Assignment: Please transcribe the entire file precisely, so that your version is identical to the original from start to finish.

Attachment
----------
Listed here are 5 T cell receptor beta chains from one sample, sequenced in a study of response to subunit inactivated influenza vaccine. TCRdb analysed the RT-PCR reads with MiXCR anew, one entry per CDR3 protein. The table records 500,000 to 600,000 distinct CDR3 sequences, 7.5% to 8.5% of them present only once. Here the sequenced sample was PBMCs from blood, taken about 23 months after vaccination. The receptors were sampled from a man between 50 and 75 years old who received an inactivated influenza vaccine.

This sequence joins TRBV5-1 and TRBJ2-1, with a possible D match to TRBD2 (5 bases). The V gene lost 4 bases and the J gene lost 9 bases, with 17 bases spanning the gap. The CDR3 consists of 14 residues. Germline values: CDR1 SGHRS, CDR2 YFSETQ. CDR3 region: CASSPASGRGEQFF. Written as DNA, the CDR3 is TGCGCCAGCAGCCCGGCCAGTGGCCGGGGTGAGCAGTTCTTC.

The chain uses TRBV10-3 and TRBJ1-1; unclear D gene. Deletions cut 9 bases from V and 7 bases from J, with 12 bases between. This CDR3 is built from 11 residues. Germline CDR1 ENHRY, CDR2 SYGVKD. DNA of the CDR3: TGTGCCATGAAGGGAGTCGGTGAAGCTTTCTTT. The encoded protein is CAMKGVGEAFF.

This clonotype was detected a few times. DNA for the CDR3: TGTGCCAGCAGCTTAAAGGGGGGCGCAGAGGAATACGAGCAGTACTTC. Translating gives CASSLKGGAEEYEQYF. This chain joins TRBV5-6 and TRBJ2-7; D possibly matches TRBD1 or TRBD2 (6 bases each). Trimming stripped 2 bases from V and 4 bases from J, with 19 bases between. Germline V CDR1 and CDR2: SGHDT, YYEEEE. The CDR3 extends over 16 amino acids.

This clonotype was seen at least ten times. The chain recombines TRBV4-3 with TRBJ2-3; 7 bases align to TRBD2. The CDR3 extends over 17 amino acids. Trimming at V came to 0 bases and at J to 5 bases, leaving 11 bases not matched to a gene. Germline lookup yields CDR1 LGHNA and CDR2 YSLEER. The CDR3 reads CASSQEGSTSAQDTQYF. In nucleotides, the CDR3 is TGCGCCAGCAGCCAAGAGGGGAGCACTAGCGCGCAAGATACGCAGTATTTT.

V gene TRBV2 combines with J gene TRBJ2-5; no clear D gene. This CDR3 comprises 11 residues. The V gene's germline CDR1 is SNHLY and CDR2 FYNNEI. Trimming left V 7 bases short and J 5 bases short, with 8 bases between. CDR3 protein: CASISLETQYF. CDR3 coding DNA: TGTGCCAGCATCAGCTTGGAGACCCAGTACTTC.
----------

Listed here are 5 T cell receptor beta chains from one sample, sequenced in a study of response to subunit inactivated influenza vaccine. TCRdb analysed the RT-PCR reads with MiXCR anew, one entry per CDR3 protein. The table records 500,000 to 600,000 distinct CDR3 sequences, 7.5% to 8.5% of them present only once. Here the sequenced sample was PBMCs from blood, taken about 23 months after vaccination. The receptors were sampled from a man between 50 and 75 years old who received an inactivated influenza vaccine.

This sequence joins TRBV5-1 and TRBJ2-1, with a possible D match to TRBD2 (5 bases). The V gene lost 4 bases and the J gene lost 9 bases, with 17 bases spanning the gap. The CDR3 consists of 14 residues. Germline values: CDR1 SGHRS, CDR2 YFSETQ. CDR3 region: CASSPASGRGEQFF. Written as DNA, the CDR3 is TGCGCCAGCAGCCCGGCCAGTGGCCGGGGTGAGCAGTTCTTC.

The chain uses TRBV10-3 and TRBJ1-1; unclear D gene. Deletions cut 9 bases from V and 7 bases from J, with 12 bases between. This CDR3 is built from 11 residues. Germline CDR1 ENHRY, CDR2 SYGVKD. DNA of the CDR3: TGTGCCATGAAGGGAGTCGGTGAAGCTTTCTTT. The encoded protein is CAMKGVGEAFF.

This clonotype was detected a few times. DNA for the CDR3: TGTGCCAGCAGCTTAAAGGGGGGCGCAGAGGAATACGAGCAGTACTTC. Translating gives CASSLKGGAEEYEQYF. This chain joins TRBV5-6 and TRBJ2-7; D possibly matches TRBD1 or TRBD2 (6 bases each). Trimming stripped 2 bases from V and 4 bases from J, with 19 bases between. Germline V CDR1 and CDR2: SGHDT, YYEEEE. The CDR3 extends over 16 amino acids.

This clonotype was seen at least ten times. The chain recombines TRBV4-3 with TRBJ2-3; 7 bases align to TRBD2. The CDR3 extends over 17 amino acids. Trimming at V came to 0 bases and at J to 5 bases, leaving 11 bases not matched to a gene. Germline lookup yields CDR1 LGHNA and CDR2 YSLEER. The CDR3 reads CASSQEGSTSAQDTQYF. In nucleotides, the CDR3 is TGCGCCAGCAGCCAAGAGGGGAGCACTAGCGCGCAAGATACGCAGTATTTT.

V gene TRBV2 combines with J gene TRBJ2-5; no clear D gene. This CDR3 comprises 11 residues. The V gene's germline CDR1 is SNHLY and CDR2 FYNNEI. Trimming left V 7 bases short and J 5 bases short, with 8 bases between. CDR3 protein: CASISLETQYF. CDR3 coding DNA: TGTGCCAGCATCAGCTTGGAGACCCAGTACTTC.